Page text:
MTB news & racing round-up for April 13, 2008
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Edited by Sue George
Barel starts new downhill team
Fabien Barel (France) earned second
at the 2007 World Championship Downhill
Photo ©: Rob Jones
After arriving at a crossroads in his career, double World Champion (2004
and 2005) and last
year's runner-up Fabien Barel decided to establish his own downhill
team with the goal of continuing his career on his own terms and selecting
the people he needs to help him perform best.
The four-time French National Champion and 2005 European champion said
he will put no pressure on his hand-picked young riders to perform in
2008, but he still expects their talent will carry them through to top
10 finishes at the World Cup level. Barel, himself, will focus on regaining
the rainbow jersey and staying injury-free.
The former Kona rider
had the idea for a team since 2001, but the opportunity to execute it
did not arrive until he partnered with Subaru France, which committed
to a three-year contract to help develop young, French riders like Florent
Payet and Damien Spagnolo.
Payet, 22 years-old, finished eighth at the 2007 World Championships.
The Reunion Island native is now studying on the French mainland (Montpellier).
His background of motorcycle trials has given him a smooth style. In 2008,
he will work on his physical condition and preparation skills.
Spagnolo finished 19th at the 2007 World Championships and resides in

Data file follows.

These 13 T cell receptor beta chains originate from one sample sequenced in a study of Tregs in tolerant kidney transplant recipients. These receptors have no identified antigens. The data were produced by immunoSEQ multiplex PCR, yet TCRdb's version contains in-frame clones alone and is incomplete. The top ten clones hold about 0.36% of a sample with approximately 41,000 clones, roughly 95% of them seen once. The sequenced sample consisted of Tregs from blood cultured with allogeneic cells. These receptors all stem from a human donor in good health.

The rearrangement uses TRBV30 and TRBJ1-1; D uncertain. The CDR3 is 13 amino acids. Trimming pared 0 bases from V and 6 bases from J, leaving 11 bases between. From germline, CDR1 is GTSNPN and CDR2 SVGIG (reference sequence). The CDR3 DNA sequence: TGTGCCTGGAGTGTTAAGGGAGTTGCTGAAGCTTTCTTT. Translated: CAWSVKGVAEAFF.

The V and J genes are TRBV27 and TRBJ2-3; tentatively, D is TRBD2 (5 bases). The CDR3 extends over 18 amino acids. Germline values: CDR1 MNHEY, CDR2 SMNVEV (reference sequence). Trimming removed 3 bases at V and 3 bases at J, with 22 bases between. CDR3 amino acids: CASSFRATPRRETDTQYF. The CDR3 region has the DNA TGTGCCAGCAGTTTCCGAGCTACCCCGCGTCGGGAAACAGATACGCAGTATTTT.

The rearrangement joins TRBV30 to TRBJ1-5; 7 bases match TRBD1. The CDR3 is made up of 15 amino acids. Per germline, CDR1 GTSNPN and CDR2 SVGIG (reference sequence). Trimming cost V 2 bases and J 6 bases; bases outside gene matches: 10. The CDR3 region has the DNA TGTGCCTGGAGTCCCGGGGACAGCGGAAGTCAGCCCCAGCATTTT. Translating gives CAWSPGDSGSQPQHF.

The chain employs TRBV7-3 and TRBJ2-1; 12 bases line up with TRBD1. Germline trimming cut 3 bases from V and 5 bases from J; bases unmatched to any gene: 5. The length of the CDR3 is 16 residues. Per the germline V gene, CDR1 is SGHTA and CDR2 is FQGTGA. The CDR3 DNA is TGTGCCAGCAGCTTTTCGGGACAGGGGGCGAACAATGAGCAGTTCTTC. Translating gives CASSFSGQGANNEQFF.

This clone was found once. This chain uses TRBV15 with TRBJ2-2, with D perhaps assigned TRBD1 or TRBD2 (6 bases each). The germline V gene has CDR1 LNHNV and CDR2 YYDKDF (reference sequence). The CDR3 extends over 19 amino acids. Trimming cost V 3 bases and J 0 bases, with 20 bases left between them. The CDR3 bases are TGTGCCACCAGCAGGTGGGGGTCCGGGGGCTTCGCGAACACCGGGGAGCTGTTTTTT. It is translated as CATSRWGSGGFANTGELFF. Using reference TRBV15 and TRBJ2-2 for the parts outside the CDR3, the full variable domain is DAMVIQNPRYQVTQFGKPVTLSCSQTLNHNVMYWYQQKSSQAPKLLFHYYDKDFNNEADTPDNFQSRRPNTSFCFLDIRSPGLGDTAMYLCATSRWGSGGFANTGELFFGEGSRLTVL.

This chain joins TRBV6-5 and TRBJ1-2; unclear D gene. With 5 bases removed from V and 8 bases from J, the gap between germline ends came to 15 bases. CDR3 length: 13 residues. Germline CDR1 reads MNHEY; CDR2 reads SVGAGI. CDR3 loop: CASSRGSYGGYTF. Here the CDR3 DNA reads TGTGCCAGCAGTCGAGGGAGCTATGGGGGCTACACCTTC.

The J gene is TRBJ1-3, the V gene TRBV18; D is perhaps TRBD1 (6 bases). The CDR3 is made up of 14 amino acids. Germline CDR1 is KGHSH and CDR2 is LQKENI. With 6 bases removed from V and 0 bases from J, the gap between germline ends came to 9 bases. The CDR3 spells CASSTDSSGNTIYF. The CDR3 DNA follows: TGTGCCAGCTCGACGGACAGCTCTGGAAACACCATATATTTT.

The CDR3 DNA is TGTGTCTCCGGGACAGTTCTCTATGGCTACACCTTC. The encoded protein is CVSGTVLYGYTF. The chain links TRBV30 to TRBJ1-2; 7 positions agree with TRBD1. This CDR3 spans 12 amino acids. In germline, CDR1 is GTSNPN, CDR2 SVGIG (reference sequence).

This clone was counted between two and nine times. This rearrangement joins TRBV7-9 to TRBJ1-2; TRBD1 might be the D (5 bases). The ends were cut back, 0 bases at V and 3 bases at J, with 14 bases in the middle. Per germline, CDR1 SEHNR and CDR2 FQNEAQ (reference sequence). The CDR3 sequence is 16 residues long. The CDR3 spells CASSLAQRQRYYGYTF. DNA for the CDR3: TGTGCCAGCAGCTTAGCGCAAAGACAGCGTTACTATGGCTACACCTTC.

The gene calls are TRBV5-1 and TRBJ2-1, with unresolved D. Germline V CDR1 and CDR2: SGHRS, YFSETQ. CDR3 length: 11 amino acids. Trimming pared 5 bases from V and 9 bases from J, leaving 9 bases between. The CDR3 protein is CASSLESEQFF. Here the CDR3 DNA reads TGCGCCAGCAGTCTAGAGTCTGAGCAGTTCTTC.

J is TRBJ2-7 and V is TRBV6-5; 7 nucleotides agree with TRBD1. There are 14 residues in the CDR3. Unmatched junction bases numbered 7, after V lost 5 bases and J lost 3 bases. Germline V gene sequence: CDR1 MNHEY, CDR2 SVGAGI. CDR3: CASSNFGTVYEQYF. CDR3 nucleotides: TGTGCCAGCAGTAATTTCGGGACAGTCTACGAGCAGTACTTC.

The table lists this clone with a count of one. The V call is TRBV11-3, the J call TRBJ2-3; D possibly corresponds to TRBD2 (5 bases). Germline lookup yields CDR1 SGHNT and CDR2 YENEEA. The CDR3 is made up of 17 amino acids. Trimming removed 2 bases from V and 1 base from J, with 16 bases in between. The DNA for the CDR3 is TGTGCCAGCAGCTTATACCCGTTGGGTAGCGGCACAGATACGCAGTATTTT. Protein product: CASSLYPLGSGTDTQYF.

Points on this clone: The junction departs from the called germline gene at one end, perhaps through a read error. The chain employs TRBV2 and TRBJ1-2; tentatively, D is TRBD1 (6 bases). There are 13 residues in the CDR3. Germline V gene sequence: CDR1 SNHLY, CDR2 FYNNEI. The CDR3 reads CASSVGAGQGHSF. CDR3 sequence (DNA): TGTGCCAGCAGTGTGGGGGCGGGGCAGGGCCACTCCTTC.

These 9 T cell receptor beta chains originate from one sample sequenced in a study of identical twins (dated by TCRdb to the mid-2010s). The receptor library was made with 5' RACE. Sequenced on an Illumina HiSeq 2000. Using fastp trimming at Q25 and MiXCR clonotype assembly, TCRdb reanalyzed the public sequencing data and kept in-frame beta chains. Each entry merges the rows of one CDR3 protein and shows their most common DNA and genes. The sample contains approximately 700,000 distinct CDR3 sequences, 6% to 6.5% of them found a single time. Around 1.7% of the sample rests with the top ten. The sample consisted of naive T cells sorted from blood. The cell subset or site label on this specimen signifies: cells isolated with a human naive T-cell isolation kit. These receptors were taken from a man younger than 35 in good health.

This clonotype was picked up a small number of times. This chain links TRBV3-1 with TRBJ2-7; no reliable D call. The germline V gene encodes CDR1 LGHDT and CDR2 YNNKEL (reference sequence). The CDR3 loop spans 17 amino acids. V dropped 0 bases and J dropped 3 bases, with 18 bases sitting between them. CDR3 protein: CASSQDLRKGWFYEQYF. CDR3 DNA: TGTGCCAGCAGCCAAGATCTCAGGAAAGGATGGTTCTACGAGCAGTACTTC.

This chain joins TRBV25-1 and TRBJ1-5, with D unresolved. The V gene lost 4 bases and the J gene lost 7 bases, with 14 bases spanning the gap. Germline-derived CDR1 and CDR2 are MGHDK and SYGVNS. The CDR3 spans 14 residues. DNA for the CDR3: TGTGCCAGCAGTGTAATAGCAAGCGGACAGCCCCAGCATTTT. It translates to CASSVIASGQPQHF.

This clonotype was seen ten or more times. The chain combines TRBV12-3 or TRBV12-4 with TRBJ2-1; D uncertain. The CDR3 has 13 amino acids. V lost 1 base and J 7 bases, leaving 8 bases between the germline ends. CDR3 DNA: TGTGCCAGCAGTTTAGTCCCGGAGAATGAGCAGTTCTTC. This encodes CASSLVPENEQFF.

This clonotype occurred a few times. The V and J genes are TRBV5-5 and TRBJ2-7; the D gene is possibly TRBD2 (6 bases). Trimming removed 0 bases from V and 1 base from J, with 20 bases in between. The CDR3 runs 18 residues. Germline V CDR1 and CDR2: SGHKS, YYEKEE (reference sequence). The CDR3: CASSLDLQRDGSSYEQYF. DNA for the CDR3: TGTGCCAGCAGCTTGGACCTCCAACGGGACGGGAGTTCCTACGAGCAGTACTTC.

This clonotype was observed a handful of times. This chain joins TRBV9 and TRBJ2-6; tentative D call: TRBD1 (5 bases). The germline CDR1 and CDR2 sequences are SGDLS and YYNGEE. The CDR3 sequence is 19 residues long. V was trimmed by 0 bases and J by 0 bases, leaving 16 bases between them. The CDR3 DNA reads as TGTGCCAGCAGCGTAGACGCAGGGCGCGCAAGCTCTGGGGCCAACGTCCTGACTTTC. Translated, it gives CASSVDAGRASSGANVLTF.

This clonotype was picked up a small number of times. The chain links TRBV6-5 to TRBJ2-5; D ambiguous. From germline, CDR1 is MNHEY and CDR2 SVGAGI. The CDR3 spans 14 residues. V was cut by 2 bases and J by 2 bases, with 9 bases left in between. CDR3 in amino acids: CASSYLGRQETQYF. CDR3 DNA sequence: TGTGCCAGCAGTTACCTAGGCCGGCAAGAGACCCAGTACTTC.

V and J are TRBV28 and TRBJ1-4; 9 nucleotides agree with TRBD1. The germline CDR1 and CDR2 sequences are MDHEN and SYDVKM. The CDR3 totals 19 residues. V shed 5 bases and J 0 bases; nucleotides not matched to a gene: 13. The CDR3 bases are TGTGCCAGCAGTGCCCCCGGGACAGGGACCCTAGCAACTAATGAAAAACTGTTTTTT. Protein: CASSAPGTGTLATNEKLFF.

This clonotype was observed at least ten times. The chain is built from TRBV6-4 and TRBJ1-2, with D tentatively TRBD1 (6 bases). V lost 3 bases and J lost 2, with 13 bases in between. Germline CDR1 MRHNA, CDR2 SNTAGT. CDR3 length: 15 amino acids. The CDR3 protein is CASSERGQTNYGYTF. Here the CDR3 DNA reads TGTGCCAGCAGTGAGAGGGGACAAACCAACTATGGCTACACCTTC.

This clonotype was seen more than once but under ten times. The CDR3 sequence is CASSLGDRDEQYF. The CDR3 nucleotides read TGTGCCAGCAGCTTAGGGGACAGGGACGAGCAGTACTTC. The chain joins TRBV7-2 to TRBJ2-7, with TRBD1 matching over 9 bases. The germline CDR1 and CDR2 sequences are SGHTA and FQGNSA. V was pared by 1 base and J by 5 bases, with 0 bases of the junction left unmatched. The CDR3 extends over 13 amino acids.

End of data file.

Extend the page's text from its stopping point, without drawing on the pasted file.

Saint de Maurienne, Savoie. Third at the 2007 French National Championships,
he will work on improving his skill for dealing with pressure this season.
The team was officially presented on March 29-30 at the French ski resort
of Roubion. Paul Walton will serve as team manager and be supported by
mechanic Christain Tabart.
Cape Epic shopping list impresses
The peloton at the Cape Epic
Photo ©: Sven Martin
To manage a nine-day international stage race like the recently completed
Cape Epic takes an incredible
amount of planning, including a lengthy pre-race shopping expedition.
The race involves over 140 event registered vehicles, including two superlink
taunt-liners, three superlink hardbodies, four superlink flat-beds, two
foodgrade tankers for single source water transport (34,000 litres), six
transport vehicles, seven refrigerated vehicles, five sprinters, 20 kombis,
10 ATV's, and 24 motorbikes, amongst others.
On a daily basis, approximately 225 tons of goods are transported, including
1,700 chairs, 170 tables, 2,400 tents, 1,400 mattresses, 22,000 square
meters of marquees, 700m of fencing, the start/finish set-up, 33 individual
luxury showers, 125 portable flush toilets, 500,000 litres of liquids
(including 100,00 litres of purified drinking water).
In terms of food, 13,500 muffins were consumed, as well as 27,000 pastries,